Corporate salaries and stock options have skyrocketed over the last few years and three groups are trying hard to institute reform. a/ Shareholders complain that even when companies are losing money, executives seem to be earning plenty. So, buy companies with boards that track and reward performance, and penalize lack of it. b/ Workers complain that they work just as hard as executives for far less money. They should recognize that pay comes with growth and profit performance, not just "hard work". c/ Major investors and board members who argue that profits are maximized by the smartest executives who have incentives to improve share price. They need to recognize propensity for ego-driven excess, and find ways to monitor and control personal greed.

Click Wired (July 2002)- Egomania? We can rebuild it

Click Taking stock of corporate salary excess

Click JimPinto on Creeping Criminality

What's so great about America

Look again - this is not a question, but a statement.

In his latest book Dinesh D'Souza (like me, born in India) writes: "America is the greatest, freest, and most decent society in existence. American life as it is lived today is the best life that our world has to offer."

Yes, there are those who hate it - from the radical Islamists, to the right-wingers like Pat Buchanan and the left-wingers like Jesse Jackson. But D'Souza insists that they are wrong to hate it, and grapples with all of them in this compelling new book.

A former domestic policy analyst under Regan and a neo-conservative thinker, Dinesh D'Souza describes his encounter with America from the objective yet involved viewpoint of an immigrant, now a citizen. Written in the months following the 9/11 terrorist strikes, this book reviews the misconceptions about Islamic fundamentalism on the one hand, and our own misconceptions regarding those who would sacrifice their own lives to cause America damage.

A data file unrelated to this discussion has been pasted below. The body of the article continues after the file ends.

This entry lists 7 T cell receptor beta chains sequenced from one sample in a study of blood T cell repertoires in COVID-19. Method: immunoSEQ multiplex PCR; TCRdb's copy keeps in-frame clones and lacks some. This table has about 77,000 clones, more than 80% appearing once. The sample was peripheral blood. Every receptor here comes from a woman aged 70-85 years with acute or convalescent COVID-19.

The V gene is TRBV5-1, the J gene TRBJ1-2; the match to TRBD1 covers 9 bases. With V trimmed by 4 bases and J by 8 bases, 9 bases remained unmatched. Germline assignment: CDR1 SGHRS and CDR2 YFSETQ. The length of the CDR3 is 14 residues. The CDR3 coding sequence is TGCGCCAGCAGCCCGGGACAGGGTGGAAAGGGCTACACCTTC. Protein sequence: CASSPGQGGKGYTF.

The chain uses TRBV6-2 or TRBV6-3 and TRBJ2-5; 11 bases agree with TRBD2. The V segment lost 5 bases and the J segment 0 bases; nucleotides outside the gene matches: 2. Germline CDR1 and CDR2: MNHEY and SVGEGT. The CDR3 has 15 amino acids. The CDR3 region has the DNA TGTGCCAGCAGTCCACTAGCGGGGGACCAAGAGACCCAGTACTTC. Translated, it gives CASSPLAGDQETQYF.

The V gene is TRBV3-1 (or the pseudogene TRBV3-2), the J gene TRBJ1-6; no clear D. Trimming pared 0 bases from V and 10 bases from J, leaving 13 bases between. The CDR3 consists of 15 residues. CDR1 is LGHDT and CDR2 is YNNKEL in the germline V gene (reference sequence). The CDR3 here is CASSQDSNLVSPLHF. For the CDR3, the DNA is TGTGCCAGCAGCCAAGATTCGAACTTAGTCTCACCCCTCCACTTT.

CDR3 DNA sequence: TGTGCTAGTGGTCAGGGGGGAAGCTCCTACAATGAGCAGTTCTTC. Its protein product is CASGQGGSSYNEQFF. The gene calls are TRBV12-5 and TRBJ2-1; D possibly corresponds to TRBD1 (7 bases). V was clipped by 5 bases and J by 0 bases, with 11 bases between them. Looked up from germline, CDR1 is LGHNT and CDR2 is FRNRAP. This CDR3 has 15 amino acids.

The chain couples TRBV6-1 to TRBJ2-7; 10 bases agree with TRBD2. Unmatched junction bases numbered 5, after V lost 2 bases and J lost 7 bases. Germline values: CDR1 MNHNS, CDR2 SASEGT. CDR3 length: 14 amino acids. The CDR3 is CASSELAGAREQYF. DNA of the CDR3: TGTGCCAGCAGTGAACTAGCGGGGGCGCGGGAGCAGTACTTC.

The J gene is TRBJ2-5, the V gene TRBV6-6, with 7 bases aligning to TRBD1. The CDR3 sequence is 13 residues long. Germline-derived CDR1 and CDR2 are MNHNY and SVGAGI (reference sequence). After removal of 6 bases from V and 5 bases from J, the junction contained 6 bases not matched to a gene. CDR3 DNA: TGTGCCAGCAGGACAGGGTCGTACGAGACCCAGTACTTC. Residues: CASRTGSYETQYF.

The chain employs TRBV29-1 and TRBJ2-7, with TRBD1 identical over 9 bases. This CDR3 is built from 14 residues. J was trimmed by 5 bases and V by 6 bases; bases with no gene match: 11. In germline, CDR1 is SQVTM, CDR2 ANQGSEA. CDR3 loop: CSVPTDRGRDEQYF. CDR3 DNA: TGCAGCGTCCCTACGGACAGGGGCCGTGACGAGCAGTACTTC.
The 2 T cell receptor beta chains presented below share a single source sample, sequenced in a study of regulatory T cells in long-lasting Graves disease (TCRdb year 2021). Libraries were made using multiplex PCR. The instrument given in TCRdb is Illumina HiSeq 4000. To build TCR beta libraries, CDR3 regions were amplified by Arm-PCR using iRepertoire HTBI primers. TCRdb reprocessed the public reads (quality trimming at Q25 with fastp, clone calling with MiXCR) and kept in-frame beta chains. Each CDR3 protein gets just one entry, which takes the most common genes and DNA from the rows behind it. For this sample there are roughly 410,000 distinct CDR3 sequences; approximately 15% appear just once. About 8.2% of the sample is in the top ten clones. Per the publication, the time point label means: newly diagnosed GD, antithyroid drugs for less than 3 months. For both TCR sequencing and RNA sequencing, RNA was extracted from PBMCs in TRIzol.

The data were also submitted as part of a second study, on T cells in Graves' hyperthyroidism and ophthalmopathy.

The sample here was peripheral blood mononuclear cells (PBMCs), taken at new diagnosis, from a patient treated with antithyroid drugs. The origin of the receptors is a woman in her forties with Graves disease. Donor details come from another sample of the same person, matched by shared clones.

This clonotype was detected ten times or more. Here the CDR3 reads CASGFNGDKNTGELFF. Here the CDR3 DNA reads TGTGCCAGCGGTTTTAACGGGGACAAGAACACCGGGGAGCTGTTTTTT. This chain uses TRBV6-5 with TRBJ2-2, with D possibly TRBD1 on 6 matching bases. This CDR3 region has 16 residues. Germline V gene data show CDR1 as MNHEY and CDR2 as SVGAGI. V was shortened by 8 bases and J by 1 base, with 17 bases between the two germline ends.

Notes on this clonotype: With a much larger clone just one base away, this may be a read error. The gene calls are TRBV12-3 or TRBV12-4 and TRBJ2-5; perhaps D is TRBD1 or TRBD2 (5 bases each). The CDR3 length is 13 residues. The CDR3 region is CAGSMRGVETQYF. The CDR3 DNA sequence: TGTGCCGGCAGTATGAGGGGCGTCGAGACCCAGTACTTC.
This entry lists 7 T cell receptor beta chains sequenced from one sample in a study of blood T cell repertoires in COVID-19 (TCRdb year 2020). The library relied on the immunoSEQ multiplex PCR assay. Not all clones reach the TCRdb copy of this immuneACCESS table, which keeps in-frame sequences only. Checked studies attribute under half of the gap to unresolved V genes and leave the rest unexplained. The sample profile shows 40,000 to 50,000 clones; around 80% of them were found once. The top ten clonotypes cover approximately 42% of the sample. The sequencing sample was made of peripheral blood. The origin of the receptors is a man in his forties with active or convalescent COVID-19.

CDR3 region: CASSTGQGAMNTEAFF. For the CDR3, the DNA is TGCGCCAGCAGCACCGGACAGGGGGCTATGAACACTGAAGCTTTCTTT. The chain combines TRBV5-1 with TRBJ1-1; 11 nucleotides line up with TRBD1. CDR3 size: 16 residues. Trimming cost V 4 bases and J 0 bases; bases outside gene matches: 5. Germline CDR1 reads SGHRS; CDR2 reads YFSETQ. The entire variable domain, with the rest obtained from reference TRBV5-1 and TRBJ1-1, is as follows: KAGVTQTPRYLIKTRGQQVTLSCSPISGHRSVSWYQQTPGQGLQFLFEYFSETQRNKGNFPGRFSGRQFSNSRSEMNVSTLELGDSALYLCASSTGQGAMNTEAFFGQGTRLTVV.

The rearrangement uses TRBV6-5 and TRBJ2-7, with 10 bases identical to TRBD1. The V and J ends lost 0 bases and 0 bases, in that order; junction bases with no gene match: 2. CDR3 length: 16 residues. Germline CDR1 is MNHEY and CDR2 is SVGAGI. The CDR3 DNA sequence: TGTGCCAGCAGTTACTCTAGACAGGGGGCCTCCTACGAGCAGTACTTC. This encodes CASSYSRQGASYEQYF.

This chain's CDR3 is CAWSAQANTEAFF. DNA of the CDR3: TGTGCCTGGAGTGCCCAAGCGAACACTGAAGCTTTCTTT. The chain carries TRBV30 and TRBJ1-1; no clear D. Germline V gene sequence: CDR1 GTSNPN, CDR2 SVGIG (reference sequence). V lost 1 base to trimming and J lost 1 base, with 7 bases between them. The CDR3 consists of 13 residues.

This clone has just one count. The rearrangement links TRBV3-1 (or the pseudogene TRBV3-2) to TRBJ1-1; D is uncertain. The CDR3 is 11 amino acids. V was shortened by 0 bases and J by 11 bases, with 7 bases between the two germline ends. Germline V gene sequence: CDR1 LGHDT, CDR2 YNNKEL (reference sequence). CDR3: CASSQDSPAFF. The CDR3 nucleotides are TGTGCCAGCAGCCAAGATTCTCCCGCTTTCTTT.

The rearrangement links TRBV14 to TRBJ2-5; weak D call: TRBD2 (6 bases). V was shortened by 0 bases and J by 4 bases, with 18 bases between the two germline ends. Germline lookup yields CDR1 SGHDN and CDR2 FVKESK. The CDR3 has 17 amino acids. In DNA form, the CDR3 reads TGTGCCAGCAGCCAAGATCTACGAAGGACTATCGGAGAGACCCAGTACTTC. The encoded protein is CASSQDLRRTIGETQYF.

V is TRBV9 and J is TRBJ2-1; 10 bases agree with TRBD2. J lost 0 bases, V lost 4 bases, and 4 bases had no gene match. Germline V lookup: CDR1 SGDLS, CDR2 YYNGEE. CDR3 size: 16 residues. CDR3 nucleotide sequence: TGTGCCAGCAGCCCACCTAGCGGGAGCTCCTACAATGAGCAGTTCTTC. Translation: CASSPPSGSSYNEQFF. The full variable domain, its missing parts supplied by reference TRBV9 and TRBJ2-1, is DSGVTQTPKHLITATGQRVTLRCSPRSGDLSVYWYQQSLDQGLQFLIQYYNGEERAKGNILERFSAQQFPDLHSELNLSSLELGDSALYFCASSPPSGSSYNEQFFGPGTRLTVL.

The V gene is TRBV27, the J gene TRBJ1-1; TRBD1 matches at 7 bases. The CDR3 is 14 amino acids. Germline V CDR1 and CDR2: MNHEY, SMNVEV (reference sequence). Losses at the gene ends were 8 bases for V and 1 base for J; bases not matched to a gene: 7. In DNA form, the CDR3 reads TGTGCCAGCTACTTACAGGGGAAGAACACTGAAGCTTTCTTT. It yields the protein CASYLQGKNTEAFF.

In these difficult and trying times, with the budget for Homeland Security increasing to $50b, while Corporate excesses and greed escalate to even more enormous proportions, this is a good book to read. You'll enjoy an objective and realistic assessment of America, with a broad historic and cultural perspective.

Click Visit Dinesh D'Souza's website

Click Buy "What's so great about America" from Amazon.com

Automation update:
ABB reports Q2 loss & stock drops 23%

ABB surprised everyone last week by posting a loss of $13 million for Q2, prompting a 23% fall in its stock price. Profits for 6-months fell to $ 101m from $266m for the year-earlier period. First-half sales declined to $10.9b from $11.1b and orders fell to $11.9b from $12.6b a year earlier. Profit dropped 41% to $368m from $626m. Debt rose sharply, to $5.2b, from $4.1b at the beginning of the year.

ABB averted a financial crisis earlier this year and has suffered a series of embarrassments surrounding current and former top executives and their pay. It said today that the loss was caused in part because of cost overruns at two projects in its oil, gas and petrochemicals division that it did not identify.

Much of the problem was traceable to asbestos-related litigation in the US, stemming from industrial boilers made in the 1970's by Combustion Engineering. ABB bought CE and then sold it, but retained responsibility for the liabilities. Asbestos claims against the company rose 10 percent in the quarter, raising concerns that ABB will have to add to its reserves.